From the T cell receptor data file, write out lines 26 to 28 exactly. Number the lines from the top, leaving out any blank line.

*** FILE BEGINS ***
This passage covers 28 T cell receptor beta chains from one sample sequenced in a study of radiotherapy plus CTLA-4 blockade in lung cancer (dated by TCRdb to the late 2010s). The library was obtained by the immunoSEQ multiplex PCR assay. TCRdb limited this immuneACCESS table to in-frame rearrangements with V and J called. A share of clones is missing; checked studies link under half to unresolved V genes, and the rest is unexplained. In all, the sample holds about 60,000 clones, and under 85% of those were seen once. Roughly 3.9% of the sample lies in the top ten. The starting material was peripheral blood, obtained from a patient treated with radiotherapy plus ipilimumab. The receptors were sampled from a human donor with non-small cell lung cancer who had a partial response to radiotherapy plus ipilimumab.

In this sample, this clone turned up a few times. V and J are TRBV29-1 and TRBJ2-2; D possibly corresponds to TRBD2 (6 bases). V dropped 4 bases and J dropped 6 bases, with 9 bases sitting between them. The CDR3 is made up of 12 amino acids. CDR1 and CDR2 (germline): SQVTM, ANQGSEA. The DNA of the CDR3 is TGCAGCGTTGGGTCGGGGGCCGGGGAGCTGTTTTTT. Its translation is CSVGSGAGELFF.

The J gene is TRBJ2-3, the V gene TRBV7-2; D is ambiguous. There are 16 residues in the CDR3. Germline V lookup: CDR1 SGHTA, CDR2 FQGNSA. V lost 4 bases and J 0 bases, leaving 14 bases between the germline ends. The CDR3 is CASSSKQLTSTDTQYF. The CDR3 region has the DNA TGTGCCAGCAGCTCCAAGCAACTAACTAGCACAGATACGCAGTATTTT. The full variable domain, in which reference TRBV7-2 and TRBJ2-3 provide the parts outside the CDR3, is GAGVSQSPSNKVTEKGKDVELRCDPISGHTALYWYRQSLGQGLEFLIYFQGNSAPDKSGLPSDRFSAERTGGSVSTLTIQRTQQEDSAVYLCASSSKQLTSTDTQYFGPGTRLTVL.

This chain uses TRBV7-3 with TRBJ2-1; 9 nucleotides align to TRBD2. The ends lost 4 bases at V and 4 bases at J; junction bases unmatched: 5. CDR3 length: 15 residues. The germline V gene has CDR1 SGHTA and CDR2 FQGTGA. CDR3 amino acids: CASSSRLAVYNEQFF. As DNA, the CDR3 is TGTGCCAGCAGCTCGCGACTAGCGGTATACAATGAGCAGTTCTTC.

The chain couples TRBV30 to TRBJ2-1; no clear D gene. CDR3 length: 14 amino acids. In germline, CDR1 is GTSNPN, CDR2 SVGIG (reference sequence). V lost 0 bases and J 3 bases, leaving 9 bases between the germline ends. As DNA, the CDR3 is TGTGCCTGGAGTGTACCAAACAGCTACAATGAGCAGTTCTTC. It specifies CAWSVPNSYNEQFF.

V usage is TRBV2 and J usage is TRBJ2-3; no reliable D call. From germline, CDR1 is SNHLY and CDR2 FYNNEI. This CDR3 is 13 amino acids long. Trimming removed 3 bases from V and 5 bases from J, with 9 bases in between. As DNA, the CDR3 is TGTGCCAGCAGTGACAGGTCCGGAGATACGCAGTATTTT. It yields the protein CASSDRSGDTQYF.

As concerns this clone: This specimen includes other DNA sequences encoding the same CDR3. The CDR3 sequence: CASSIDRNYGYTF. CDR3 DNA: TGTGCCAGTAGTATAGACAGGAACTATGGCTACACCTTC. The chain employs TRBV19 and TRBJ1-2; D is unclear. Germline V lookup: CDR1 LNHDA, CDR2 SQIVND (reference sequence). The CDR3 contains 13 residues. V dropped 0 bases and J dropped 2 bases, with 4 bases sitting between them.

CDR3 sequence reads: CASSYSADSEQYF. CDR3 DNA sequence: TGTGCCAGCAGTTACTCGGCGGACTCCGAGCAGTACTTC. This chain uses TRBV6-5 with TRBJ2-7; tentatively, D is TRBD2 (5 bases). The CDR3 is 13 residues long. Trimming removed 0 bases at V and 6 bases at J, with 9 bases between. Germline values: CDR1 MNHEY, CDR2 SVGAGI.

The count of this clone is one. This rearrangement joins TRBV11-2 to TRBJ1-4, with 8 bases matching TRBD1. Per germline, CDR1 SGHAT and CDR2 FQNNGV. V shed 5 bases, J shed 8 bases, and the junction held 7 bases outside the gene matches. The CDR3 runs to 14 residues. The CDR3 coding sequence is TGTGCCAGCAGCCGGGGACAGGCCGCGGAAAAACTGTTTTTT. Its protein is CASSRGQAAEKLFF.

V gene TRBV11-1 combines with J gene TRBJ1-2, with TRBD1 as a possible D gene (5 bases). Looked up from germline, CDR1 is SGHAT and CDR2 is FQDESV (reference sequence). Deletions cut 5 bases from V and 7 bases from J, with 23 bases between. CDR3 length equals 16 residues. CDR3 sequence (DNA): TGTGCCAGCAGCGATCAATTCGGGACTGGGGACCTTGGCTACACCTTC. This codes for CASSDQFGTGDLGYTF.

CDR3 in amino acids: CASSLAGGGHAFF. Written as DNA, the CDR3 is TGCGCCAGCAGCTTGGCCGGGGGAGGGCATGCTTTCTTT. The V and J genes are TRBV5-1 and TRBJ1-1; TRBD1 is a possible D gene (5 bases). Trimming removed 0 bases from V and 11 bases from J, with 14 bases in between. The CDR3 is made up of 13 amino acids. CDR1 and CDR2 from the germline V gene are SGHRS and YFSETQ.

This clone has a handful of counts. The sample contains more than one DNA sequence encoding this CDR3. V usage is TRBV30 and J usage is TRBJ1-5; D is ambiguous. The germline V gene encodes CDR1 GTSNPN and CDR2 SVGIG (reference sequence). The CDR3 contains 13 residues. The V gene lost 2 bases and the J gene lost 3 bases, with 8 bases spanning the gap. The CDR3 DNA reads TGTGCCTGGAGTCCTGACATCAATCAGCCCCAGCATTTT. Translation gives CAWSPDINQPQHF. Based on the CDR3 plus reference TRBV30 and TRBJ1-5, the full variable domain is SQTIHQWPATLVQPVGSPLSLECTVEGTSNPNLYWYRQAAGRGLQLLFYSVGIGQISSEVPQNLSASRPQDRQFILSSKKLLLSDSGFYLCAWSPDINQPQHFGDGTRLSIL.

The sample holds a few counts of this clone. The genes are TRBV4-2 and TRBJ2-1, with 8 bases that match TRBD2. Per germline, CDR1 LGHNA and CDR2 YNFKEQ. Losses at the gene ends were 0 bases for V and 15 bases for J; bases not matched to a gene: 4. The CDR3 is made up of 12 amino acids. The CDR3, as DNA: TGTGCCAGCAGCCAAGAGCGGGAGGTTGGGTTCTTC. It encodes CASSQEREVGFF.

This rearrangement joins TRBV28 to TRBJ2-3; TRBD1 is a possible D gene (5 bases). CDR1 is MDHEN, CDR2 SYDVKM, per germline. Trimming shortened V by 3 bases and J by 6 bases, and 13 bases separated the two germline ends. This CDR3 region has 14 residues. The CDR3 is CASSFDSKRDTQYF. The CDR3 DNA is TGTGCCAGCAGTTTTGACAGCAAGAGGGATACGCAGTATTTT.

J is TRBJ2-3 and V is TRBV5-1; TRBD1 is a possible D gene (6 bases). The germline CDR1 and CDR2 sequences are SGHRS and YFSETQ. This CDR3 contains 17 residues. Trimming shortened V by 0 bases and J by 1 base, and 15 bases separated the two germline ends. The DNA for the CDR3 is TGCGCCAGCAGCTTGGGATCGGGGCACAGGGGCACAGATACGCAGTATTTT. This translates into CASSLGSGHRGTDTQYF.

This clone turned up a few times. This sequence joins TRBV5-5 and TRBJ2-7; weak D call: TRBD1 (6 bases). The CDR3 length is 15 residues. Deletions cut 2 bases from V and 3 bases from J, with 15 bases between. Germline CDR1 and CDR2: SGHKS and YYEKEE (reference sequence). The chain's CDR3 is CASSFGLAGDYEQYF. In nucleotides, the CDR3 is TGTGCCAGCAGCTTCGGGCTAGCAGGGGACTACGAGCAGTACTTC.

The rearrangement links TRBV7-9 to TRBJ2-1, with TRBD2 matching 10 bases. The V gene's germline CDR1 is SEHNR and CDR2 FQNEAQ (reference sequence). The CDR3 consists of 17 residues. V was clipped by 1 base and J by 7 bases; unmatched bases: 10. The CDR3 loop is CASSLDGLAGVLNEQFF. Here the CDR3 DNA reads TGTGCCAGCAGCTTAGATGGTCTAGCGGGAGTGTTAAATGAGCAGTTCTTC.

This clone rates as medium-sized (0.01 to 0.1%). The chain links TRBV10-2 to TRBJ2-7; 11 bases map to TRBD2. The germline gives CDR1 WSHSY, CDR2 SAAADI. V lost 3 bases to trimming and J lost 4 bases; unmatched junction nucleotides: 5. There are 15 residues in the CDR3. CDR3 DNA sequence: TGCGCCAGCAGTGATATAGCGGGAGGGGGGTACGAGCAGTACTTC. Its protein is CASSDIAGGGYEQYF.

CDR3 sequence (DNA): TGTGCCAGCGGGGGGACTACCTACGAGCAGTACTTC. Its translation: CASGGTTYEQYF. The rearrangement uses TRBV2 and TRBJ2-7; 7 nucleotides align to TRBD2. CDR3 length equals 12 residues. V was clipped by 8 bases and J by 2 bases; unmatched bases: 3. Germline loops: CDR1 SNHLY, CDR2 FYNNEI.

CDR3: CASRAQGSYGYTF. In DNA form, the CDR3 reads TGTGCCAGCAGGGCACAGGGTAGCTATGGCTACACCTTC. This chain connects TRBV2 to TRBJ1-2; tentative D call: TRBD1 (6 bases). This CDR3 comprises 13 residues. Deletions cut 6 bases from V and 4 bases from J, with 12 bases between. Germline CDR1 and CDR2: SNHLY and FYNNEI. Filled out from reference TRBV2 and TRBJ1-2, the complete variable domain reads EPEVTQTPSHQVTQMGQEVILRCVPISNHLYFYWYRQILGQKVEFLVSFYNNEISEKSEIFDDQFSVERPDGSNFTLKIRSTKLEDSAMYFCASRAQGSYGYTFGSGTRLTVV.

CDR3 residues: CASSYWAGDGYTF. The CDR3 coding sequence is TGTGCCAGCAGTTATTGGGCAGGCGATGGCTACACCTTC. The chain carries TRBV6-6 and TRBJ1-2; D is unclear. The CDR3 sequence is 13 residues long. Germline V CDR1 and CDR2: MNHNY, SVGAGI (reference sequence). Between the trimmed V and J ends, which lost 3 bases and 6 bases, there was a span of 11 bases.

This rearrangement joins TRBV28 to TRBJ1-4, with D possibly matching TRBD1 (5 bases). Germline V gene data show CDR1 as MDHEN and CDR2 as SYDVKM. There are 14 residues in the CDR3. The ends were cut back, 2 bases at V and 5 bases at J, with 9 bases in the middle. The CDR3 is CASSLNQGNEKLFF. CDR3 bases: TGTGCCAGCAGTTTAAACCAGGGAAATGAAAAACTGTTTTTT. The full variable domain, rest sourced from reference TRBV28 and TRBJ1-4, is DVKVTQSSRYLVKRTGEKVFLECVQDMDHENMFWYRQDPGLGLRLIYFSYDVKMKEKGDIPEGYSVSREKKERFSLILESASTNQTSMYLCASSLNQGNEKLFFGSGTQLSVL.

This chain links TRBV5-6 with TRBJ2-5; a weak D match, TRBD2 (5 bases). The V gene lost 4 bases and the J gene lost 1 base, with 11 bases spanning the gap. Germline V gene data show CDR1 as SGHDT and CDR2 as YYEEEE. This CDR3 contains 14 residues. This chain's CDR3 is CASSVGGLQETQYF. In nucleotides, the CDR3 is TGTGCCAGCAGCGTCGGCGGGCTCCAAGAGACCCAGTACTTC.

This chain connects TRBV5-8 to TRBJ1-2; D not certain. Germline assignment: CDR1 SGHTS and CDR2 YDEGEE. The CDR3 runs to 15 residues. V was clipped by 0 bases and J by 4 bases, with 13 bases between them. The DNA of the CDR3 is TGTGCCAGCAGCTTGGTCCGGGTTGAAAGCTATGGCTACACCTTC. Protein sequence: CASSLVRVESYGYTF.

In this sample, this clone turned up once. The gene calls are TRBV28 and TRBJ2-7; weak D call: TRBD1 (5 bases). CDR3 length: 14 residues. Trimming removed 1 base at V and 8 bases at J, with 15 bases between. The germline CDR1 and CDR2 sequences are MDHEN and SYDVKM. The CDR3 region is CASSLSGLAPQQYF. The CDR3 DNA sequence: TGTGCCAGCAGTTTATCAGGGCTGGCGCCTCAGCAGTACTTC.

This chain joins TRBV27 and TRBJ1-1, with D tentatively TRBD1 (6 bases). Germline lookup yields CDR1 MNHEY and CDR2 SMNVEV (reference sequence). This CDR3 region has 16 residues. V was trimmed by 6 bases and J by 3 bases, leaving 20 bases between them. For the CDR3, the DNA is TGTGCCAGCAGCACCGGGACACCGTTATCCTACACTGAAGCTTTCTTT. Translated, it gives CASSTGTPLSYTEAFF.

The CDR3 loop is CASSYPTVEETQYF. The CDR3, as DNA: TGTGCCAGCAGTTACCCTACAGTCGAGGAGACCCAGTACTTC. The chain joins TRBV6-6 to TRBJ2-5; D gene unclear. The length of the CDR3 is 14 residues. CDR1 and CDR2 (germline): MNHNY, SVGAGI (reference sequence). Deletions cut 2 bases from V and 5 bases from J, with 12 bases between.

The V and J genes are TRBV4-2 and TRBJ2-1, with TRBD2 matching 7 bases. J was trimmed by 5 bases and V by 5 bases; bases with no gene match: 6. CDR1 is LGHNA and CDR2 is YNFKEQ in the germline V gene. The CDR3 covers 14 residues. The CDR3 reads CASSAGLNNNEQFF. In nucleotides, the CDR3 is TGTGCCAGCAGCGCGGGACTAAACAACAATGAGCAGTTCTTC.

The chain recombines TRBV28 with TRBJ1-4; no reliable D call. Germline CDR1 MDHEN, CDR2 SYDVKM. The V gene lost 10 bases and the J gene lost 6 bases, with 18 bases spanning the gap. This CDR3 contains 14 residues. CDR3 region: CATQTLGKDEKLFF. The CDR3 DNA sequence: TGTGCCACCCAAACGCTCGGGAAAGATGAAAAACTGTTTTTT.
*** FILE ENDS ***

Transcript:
This chain joins TRBV27 and TRBJ1-1, with D tentatively TRBD1 (6 bases). Germline lookup yields CDR1 MNHEY and CDR2 SMNVEV (reference sequence). This CDR3 region has 16 residues. V was trimmed by 6 bases and J by 3 bases, leaving 20 bases between them. For the CDR3, the DNA is TGTGCCAGCAGCACCGGGACACCGTTATCCTACACTGAAGCTTTCTTT. Translated, it gives CASSTGTPLSYTEAFF.

The CDR3 loop is CASSYPTVEETQYF. The CDR3, as DNA: TGTGCCAGCAGTTACCCTACAGTCGAGGAGACCCAGTACTTC. The chain joins TRBV6-6 to TRBJ2-5; D gene unclear. The length of the CDR3 is 14 residues. CDR1 and CDR2 (germline): MNHNY, SVGAGI (reference sequence). Deletions cut 2 bases from V and 5 bases from J, with 12 bases between.

The V and J genes are TRBV4-2 and TRBJ2-1, with TRBD2 matching 7 bases. J was trimmed by 5 bases and V by 5 bases; bases with no gene match: 6. CDR1 is LGHNA and CDR2 is YNFKEQ in the germline V gene. The CDR3 covers 14 residues. The CDR3 reads CASSAGLNNNEQFF. In nucleotides, the CDR3 is TGTGCCAGCAGCGCGGGACTAAACAACAATGAGCAGTTCTTC.